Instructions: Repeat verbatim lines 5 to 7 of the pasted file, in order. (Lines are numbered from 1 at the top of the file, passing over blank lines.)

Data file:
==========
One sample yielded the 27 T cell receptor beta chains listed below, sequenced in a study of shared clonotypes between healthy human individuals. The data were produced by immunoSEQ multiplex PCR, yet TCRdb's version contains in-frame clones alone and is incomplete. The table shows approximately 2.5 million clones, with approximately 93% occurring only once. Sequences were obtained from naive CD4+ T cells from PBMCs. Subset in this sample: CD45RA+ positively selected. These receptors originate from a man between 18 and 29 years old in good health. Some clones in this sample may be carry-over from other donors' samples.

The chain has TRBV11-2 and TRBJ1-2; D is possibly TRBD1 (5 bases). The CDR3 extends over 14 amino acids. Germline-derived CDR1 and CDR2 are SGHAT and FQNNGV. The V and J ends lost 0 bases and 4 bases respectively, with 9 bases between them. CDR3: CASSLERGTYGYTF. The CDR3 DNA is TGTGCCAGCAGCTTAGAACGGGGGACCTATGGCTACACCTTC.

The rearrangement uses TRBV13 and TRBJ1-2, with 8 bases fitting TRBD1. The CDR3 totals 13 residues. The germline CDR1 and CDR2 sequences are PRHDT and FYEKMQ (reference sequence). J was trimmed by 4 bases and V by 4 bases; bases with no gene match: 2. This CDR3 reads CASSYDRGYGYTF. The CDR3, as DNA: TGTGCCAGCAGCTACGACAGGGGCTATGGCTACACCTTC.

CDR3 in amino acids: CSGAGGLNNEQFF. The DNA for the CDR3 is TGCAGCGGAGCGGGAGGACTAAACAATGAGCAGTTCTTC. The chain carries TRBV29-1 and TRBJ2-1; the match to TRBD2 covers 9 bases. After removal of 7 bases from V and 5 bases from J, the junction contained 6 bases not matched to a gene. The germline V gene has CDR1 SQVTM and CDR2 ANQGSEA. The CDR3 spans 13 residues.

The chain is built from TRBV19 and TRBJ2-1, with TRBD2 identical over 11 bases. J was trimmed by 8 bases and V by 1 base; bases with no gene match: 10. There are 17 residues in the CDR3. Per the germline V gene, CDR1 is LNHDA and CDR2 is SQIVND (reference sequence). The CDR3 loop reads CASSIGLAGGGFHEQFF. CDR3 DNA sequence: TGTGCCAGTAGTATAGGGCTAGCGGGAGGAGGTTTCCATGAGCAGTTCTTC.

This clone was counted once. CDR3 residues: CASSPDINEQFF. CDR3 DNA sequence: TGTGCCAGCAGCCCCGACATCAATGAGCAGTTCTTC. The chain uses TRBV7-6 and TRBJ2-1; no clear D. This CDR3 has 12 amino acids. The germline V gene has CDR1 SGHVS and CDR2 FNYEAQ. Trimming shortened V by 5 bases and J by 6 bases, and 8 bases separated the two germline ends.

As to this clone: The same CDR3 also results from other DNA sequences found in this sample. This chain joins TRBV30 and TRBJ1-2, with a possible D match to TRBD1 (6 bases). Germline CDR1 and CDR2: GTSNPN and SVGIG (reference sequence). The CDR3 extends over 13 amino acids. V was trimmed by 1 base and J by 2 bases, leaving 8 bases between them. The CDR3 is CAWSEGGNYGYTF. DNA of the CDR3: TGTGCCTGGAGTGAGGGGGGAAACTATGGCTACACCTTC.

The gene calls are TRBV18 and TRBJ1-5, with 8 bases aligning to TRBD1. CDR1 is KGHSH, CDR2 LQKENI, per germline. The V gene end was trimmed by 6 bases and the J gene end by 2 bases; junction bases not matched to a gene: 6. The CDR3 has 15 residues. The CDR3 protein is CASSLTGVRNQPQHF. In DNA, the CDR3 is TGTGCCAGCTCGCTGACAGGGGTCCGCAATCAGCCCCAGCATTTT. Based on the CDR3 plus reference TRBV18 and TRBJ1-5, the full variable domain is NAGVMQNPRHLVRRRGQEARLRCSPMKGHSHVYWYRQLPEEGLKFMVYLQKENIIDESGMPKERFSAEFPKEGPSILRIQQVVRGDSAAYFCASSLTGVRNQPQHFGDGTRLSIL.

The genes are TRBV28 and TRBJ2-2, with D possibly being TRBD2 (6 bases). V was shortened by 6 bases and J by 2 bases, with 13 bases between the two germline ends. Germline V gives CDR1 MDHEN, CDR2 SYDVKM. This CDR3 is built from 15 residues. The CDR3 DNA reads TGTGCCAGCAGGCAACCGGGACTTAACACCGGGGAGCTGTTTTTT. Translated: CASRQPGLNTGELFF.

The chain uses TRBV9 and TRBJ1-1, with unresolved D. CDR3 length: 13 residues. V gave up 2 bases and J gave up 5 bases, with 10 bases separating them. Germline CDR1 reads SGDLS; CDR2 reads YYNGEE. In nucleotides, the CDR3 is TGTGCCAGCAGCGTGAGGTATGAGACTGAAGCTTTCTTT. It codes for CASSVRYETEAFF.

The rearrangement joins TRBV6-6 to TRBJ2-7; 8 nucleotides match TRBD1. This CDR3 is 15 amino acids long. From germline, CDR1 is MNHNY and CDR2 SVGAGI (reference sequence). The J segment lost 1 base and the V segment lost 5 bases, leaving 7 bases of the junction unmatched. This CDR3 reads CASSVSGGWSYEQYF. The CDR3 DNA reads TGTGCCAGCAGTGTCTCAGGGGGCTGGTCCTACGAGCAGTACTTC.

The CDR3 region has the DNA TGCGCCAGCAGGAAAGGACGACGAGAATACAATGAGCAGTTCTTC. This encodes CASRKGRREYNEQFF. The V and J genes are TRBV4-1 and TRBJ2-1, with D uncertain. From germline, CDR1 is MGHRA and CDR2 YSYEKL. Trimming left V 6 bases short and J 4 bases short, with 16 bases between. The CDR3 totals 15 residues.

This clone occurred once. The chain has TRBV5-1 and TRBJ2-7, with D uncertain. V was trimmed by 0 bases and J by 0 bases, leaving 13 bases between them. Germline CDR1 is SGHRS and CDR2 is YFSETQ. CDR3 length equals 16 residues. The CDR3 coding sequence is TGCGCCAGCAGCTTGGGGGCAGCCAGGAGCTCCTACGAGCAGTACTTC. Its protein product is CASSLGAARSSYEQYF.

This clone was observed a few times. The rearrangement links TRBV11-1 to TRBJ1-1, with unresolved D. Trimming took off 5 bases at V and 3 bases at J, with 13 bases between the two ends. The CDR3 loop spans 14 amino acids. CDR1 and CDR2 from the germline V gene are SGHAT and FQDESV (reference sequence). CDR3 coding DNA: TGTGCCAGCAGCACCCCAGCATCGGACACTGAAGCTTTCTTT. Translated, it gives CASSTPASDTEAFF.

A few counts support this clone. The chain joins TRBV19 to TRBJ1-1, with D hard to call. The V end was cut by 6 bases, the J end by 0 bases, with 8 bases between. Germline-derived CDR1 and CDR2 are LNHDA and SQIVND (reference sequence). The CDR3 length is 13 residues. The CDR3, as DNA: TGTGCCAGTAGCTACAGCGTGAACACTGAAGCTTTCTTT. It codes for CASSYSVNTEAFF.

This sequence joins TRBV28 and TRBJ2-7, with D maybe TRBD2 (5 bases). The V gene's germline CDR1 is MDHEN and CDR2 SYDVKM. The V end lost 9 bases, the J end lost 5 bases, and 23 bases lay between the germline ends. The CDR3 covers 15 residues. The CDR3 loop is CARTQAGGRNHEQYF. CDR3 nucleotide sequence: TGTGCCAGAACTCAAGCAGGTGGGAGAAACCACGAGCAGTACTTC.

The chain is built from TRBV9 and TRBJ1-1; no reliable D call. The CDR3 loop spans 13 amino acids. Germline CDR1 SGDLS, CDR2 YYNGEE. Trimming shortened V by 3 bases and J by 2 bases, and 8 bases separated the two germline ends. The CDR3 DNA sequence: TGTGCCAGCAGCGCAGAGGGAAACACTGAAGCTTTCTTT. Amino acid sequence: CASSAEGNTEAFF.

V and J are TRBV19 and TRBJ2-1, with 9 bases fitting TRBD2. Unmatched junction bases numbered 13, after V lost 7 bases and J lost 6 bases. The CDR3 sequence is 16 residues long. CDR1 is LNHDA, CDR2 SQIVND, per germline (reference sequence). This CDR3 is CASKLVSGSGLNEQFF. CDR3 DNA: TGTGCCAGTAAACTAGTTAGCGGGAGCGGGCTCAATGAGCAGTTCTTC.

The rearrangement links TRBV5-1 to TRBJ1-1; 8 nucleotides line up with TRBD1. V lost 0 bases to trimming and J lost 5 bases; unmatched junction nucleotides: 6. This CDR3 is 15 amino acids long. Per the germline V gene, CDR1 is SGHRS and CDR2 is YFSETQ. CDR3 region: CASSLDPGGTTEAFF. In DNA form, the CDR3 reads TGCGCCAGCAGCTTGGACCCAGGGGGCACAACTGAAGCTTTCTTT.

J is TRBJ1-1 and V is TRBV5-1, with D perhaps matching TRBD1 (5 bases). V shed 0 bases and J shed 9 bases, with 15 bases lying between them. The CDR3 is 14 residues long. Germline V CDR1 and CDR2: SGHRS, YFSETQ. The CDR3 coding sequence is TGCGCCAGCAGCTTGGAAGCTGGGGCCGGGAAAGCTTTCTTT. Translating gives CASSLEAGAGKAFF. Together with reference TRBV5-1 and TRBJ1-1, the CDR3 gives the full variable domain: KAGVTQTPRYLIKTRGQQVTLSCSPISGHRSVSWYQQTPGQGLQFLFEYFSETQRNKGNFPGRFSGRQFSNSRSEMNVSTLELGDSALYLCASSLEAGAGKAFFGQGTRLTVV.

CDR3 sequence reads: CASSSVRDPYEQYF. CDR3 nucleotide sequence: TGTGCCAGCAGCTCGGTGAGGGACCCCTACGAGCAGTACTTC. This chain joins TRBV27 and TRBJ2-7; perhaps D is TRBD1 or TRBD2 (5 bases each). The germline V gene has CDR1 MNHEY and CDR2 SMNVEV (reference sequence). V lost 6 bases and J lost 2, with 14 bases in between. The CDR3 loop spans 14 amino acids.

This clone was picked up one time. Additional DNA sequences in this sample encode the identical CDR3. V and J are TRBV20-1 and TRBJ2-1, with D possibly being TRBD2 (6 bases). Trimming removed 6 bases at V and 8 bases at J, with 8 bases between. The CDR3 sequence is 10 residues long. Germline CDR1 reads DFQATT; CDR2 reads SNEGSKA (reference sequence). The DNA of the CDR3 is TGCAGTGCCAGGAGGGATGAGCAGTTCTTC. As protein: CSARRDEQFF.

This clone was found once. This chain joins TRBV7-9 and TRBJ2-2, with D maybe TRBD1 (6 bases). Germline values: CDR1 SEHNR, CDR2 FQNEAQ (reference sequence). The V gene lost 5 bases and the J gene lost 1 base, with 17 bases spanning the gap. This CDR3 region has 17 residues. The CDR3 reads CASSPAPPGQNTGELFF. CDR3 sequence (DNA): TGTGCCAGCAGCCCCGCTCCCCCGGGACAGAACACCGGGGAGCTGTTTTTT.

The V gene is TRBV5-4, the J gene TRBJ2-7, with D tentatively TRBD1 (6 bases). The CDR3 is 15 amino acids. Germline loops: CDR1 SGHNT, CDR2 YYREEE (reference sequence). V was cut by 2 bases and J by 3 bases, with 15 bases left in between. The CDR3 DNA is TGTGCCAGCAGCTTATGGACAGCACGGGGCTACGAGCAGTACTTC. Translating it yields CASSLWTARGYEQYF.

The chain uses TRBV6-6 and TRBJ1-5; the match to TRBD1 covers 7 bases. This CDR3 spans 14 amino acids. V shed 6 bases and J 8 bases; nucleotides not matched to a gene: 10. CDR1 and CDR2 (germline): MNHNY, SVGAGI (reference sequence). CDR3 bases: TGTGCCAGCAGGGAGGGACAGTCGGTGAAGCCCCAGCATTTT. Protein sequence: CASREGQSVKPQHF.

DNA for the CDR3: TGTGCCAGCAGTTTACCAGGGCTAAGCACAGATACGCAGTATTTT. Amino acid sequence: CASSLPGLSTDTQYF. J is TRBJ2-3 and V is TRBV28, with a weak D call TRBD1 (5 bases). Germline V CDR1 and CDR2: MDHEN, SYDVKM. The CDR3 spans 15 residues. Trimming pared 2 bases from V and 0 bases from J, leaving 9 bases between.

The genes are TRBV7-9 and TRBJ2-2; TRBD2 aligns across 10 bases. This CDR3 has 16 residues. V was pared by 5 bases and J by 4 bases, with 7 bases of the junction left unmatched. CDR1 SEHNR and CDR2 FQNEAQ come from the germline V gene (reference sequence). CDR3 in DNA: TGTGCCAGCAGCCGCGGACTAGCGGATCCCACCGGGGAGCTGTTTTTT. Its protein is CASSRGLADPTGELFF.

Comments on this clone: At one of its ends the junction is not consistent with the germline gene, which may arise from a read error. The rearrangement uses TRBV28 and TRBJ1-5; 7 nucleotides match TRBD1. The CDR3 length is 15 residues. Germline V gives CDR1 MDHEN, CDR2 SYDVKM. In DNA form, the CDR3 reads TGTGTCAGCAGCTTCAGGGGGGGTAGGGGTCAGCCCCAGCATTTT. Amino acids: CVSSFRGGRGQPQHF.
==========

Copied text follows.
The chain is built from TRBV19 and TRBJ2-1, with TRBD2 identical over 11 bases. J was trimmed by 8 bases and V by 1 base; bases with no gene match: 10. There are 17 residues in the CDR3. Per the germline V gene, CDR1 is LNHDA and CDR2 is SQIVND (reference sequence). The CDR3 loop reads CASSIGLAGGGFHEQFF. CDR3 DNA sequence: TGTGCCAGTAGTATAGGGCTAGCGGGAGGAGGTTTCCATGAGCAGTTCTTC.

This clone was counted once. CDR3 residues: CASSPDINEQFF. CDR3 DNA sequence: TGTGCCAGCAGCCCCGACATCAATGAGCAGTTCTTC. The chain uses TRBV7-6 and TRBJ2-1; no clear D. This CDR3 has 12 amino acids. The germline V gene has CDR1 SGHVS and CDR2 FNYEAQ. Trimming shortened V by 5 bases and J by 6 bases, and 8 bases separated the two germline ends.

As to this clone: The same CDR3 also results from other DNA sequences found in this sample. This chain joins TRBV30 and TRBJ1-2, with a possible D match to TRBD1 (6 bases). Germline CDR1 and CDR2: GTSNPN and SVGIG (reference sequence). The CDR3 extends over 13 amino acids. V was trimmed by 1 base and J by 2 bases, leaving 8 bases between them. The CDR3 is CAWSEGGNYGYTF. DNA of the CDR3: TGTGCCTGGAGTGAGGGGGGAAACTATGGCTACACCTTC.